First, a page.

Are Federal Criminal Sanctions for IP Infringement Unconstitutional? (Part 3)
This post will conclude my time as a guest blogger here. Thank you so much to Frank Pasquale and all the others for allowing me to write in such fine company!
In Part 1 and Part 2, I discussed the early constitutional history and the Supreme Court’s jurisprudence on the topic of federal criminal law. In this post, I would like to explore the issue from the angle of IP and introduce the possibility that there may be constitutional concerns including due process problems with our current criminal sanctions for IP infringement.
In 2006, Prof. Margaret Lemos published a provocative paper in the Texas Law Review entitled “The Commerce Power and Criminal Punishment: Presumption of Constitutionality or Presumption of Innocence?”. In it she argued that Congress is able to circumvent the due process obligation that every fact that exposes an individual to criminal punishment be proved to a jury beyond a reasonable doubt. She wrote that recent Commerce Clause jurisprudence (which by 2006 meant everything including the Raich case, though the trend continued in Comstock and Kebodeaux) allows Congress to find the facts itself as a general matter rather than requiring each to be proven to a jury case-by-case. The Supreme Court has largely assumed that the connection between an individual’s conduct and interstate commerce can be decided the same way in civil as in criminal cases, and so the criminal Commerce Clause cases use the civil Commerce Clause cases as precedent with little distinction.
Margaret cited Raich as one of the paradigmatic examples of this because there was no evidence that the defendants in the case were using marijuana that entered interstate commerce, and much less was this established beyond a reasonable doubt. She also pointed out that when Congress incorporates an explicit statutory presumption of a certain fact, the courts will test whether this conforms to the presumption of innocence, but categorical prohibitions based on legislative findings are treated to the presumption of constitutionality, which is rather puzzling.
My intuition is that Margaret Lemos is right. That is, I do not see a meaningful reason to exclude some facts from the due process requirement. Given that trademarks are regulated under the Commerce Clause, this argument would directly apply here. That is, a federal court could only constitutionally convict a counterfeiter if the prosecutor can show that one of two things happened: 1) The counterfeit goods made use of the channels or instrumentalities of interstate commerce. 2) The counterfeit goods affected interstate commerce. It is quite possible that most cases that have resulted in convictions would have met this test, but this would have to be made explicit in the future to conform with due process.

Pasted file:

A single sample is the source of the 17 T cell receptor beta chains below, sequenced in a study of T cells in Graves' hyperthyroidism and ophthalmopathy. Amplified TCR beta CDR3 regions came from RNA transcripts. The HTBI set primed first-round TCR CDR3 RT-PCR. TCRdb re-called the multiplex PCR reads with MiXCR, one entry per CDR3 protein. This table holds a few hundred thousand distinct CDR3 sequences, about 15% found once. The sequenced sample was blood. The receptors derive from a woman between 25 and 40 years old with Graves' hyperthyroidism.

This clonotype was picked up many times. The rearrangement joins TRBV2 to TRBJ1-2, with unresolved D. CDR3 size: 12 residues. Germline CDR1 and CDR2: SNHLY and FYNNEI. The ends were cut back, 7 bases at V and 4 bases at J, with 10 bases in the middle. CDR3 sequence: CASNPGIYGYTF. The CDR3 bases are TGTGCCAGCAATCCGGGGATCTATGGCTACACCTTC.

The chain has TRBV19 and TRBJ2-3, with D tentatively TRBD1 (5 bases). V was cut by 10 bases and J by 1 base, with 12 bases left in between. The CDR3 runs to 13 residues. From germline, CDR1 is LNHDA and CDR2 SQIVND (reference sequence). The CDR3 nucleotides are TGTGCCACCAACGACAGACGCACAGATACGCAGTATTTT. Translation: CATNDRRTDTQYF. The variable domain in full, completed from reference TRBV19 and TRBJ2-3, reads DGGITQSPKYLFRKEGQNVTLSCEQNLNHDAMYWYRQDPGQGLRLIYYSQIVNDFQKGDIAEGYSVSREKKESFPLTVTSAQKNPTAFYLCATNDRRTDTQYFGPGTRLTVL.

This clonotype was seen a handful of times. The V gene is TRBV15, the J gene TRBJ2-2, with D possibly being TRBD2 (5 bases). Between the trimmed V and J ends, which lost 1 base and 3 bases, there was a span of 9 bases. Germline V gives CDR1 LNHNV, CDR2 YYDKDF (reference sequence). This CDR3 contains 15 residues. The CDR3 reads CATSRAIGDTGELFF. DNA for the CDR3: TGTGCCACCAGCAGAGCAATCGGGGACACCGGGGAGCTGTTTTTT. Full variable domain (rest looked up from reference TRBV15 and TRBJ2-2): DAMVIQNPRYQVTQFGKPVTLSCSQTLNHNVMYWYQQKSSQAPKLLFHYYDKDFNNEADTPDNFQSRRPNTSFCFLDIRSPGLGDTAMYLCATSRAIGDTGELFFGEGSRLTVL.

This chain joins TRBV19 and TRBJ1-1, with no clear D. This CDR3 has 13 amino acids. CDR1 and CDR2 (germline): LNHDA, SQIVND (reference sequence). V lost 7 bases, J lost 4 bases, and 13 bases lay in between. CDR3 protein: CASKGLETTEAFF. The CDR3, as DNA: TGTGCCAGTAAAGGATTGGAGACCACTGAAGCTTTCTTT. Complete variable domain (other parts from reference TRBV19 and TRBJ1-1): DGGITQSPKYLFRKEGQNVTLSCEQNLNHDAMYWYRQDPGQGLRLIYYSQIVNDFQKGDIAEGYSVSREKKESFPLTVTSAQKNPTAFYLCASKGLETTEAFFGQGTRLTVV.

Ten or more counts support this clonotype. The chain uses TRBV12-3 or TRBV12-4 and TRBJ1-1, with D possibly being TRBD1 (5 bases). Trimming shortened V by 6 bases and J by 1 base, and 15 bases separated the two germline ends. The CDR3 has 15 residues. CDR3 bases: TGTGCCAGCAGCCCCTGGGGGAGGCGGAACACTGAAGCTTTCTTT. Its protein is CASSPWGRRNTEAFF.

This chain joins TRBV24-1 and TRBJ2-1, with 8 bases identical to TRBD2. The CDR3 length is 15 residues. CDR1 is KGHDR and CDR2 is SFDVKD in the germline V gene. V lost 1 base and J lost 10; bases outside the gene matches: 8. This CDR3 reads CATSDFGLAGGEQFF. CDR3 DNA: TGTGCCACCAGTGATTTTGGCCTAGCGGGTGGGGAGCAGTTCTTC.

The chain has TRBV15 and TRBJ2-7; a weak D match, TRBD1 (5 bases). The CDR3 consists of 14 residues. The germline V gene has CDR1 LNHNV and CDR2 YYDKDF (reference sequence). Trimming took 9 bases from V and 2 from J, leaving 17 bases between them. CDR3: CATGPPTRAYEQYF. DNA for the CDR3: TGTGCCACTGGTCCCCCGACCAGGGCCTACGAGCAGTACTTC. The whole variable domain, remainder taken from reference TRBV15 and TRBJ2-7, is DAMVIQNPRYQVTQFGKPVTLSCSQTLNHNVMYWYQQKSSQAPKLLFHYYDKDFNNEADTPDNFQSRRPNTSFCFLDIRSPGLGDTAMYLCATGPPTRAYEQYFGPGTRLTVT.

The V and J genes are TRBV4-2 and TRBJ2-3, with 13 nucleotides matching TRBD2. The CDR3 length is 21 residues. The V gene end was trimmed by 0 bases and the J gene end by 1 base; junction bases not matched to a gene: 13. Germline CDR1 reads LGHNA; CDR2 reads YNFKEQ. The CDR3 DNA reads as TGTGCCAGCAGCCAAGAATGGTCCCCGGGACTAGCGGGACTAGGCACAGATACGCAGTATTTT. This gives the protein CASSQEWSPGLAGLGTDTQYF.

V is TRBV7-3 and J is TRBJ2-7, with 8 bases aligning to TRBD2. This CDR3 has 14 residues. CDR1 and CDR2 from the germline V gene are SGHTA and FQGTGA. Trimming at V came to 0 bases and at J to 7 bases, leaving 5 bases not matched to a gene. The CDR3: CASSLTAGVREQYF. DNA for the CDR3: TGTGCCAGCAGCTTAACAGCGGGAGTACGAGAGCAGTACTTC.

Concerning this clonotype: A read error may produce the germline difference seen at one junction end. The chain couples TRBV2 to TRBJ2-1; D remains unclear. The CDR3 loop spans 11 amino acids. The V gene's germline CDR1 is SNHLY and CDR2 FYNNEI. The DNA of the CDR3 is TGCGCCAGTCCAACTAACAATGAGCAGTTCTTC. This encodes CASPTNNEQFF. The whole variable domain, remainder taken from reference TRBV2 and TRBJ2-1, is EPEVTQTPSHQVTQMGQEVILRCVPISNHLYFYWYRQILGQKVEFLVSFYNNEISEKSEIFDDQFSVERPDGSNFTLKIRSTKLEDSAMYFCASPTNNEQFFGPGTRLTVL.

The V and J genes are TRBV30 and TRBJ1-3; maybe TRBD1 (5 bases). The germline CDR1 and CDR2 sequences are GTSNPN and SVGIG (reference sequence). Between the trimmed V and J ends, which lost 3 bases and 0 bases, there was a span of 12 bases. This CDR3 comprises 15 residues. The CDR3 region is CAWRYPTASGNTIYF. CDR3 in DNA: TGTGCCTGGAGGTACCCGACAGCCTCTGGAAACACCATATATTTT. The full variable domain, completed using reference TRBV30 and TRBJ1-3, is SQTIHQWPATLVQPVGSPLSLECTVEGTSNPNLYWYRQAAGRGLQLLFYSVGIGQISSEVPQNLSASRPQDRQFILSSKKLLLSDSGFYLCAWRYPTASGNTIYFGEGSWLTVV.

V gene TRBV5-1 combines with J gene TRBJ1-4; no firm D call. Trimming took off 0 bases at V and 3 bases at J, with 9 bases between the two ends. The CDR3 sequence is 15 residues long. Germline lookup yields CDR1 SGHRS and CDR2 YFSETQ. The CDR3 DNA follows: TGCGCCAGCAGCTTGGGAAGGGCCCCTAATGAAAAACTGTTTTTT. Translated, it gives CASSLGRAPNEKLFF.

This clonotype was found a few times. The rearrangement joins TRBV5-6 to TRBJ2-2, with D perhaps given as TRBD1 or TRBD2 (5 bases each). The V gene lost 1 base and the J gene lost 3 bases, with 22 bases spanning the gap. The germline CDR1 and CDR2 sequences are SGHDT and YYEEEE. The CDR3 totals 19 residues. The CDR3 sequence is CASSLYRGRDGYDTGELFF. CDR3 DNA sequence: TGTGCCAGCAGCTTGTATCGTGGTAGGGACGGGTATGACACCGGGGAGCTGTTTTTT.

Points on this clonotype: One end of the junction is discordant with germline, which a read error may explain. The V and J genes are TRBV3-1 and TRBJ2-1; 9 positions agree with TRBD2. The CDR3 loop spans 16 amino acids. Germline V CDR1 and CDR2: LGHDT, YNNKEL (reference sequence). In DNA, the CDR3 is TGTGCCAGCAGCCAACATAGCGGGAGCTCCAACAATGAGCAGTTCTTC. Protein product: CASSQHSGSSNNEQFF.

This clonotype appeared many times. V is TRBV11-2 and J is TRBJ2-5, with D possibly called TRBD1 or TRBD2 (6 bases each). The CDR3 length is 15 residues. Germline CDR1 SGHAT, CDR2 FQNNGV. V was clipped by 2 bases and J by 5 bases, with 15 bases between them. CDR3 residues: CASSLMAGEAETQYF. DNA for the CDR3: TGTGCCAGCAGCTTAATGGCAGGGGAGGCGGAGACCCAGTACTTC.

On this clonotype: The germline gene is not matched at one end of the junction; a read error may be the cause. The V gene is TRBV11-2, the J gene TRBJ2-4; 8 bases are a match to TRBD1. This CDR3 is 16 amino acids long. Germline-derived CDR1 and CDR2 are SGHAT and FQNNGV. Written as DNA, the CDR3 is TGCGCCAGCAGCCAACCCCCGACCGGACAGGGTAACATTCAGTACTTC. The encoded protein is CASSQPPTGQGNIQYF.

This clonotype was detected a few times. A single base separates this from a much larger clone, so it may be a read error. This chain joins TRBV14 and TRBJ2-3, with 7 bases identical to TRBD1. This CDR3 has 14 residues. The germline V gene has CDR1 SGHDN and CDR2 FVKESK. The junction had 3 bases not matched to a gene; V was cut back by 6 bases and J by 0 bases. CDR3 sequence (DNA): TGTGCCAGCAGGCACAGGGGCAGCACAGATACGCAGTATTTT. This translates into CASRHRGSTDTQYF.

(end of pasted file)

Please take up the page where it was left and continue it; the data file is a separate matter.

Taking this a step further, however, we also have to look at how Margaret’s argument in the Commerce Clause context may be relevant to the IP Clause and criminal sanctions for copyright infringement. There has been some very interesting work on the constitutional dimensions of IP in recent years. In particular, scholars like Jeanne Fromer and Larry Solum have argued that the IP Clause needs to be read not just as enabling but in fact also as limiting. So for instance, Jeanne has explained that Congress can only promote science and the useful arts by securing rights for limited times, not also by passing other laws that promote the ends of the IP Clause but subvert its means.
With that in mind, I have been thinking about what happens if we combine Margaret’s theory with that understanding of the IP Clause. What that would probably look like is to ask the question in every criminal copyright case whether the prosecutor can show beyond a reasonable doubt that convicting a particular defendant serves to further the purposes of the IP Clause, which could become a rather complex analysis depending on the case.
While not necessarily invalidating current criminal statutes for IP infringement, setting these additional requirements could significantly increase both the burden and workload of prosecutors involved in such cases. Given that the number of federal cases brought in these areas is already limited, such obligations could bring criminal prosecutions in IP to a near-standstill. This effect may be further increased if other constitutional problems than due process come to the surface as exploration of these issues proceeds.